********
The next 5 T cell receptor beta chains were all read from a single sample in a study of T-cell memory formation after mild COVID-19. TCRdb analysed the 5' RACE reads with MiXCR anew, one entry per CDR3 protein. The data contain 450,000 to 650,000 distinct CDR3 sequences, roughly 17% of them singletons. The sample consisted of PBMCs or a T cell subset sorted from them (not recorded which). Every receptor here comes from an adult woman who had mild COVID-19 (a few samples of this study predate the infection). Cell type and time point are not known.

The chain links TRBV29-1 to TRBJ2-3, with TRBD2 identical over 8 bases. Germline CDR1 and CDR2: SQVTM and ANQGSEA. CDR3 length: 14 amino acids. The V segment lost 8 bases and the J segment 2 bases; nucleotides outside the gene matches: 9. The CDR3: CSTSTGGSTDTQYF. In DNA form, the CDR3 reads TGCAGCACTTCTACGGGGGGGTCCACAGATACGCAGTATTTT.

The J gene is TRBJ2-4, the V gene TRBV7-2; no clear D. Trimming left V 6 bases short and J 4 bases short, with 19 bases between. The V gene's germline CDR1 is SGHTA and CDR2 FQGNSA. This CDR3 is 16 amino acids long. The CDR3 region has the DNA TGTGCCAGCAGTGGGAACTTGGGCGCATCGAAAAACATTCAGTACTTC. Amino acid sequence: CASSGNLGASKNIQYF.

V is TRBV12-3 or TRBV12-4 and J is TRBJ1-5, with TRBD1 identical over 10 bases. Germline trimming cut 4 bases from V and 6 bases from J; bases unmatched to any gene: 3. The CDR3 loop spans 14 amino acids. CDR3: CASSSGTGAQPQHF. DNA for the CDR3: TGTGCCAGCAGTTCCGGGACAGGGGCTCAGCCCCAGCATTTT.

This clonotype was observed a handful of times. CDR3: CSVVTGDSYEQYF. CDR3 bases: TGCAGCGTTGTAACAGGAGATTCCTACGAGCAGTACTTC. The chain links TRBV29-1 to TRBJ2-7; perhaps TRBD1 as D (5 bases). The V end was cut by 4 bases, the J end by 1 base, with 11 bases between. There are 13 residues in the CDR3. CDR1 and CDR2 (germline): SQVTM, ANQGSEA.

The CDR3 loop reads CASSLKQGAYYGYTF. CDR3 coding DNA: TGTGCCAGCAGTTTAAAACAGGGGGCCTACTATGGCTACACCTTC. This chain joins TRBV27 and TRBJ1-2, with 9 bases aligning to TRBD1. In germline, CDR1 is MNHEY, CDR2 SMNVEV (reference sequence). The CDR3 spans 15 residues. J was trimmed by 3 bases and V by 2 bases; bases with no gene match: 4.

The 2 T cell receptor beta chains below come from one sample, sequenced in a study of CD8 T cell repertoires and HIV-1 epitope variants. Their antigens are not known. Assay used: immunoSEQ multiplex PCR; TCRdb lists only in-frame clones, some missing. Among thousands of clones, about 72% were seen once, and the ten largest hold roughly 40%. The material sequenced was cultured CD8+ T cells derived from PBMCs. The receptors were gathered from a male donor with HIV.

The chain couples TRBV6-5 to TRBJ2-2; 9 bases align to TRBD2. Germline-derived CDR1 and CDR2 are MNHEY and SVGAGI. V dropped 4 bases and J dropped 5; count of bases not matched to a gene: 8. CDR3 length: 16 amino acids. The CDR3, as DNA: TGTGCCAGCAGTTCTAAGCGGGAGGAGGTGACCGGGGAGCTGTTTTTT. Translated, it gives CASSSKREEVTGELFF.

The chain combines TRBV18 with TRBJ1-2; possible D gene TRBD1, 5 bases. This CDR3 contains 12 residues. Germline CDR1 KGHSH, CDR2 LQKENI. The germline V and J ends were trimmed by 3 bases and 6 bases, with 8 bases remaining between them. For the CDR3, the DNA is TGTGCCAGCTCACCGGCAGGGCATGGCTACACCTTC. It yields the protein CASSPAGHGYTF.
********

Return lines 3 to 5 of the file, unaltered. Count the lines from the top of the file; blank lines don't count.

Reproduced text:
The J gene is TRBJ2-4, the V gene TRBV7-2; no clear D. Trimming left V 6 bases short and J 4 bases short, with 19 bases between. The V gene's germline CDR1 is SGHTA and CDR2 FQGNSA. This CDR3 is 16 amino acids long. The CDR3 region has the DNA TGTGCCAGCAGTGGGAACTTGGGCGCATCGAAAAACATTCAGTACTTC. Amino acid sequence: CASSGNLGASKNIQYF.

V is TRBV12-3 or TRBV12-4 and J is TRBJ1-5, with TRBD1 identical over 10 bases. Germline trimming cut 4 bases from V and 6 bases from J; bases unmatched to any gene: 3. The CDR3 loop spans 14 amino acids. CDR3: CASSSGTGAQPQHF. DNA for the CDR3: TGTGCCAGCAGTTCCGGGACAGGGGCTCAGCCCCAGCATTTT.

This clonotype was observed a handful of times. CDR3: CSVVTGDSYEQYF. CDR3 bases: TGCAGCGTTGTAACAGGAGATTCCTACGAGCAGTACTTC. The chain links TRBV29-1 to TRBJ2-7; perhaps TRBD1 as D (5 bases). The V end was cut by 4 bases, the J end by 1 base, with 11 bases between. There are 13 residues in the CDR3. CDR1 and CDR2 (germline): SQVTM, ANQGSEA.